Shingle beach

The waves pounded against the base of the bluffs and while I stood there in the full blast of wind, a small section of frozen sand slid from the top to the brushy bottom. Eleven periods of glaciation have impacted these shores, making and remaking them as dunes, carved valleys, and vast wetlands. In between times of ice, the waves have reclaimed the front dunes and banks of glacial till, adding sediments to the lake bottom where aquatic grasses anchor in sand and silt. These are important nurseries for freshwater fish. I watched long and hard at the mouth of Elk Creek for any sign of Steelhead but only saw one, belly up rolling against the bank already having spawned and died upstream.  Amos was very interested in retrieving it, but we needed to move back into the shelter of the oak forest. 

Driftwood banks

Toothy bill of a Long-Tailed Duck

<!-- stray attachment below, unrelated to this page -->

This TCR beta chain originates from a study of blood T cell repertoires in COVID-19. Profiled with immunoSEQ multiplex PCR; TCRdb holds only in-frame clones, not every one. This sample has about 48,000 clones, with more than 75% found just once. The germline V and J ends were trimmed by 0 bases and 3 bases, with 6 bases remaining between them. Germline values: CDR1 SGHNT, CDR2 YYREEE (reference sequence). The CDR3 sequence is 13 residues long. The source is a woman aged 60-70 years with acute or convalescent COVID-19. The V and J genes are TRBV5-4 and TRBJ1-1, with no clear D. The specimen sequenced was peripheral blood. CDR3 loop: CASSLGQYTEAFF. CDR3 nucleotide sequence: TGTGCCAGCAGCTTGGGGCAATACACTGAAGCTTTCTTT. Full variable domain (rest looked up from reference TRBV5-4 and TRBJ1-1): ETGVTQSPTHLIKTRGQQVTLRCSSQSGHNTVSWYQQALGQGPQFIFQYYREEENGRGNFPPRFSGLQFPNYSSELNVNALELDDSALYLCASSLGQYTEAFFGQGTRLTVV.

As we climbed the escarpment I heard cackling calls of the Long-Tailed Ducks floating in their big raft about two hundred yards offshore. These are the most abundant of the Arctic ducks wintering on the Great Lakes and surely the most talkative of all the Arctic bird visitors. In summer, they nest on open barren ground along the edge of land but mainly spend their time on open cold waters. Though still very abundant, their populations are trending downward. Climate change and industrial fishing are thought to be the two main culprits and are raising concerns among Arctic conservationists. Without sea ice to protect vulnerable open ground for nesting colonies, nesting sites are flooded and washed away forcing birds to choose sites where more predators lurk. Large trawler fleets that can make their way deeper and deeper into now ice-free Arctic waters often haul in huge numbers of drowned Long-Tailed Ducks with each haul. It is now a species considered vulnerable and threatened.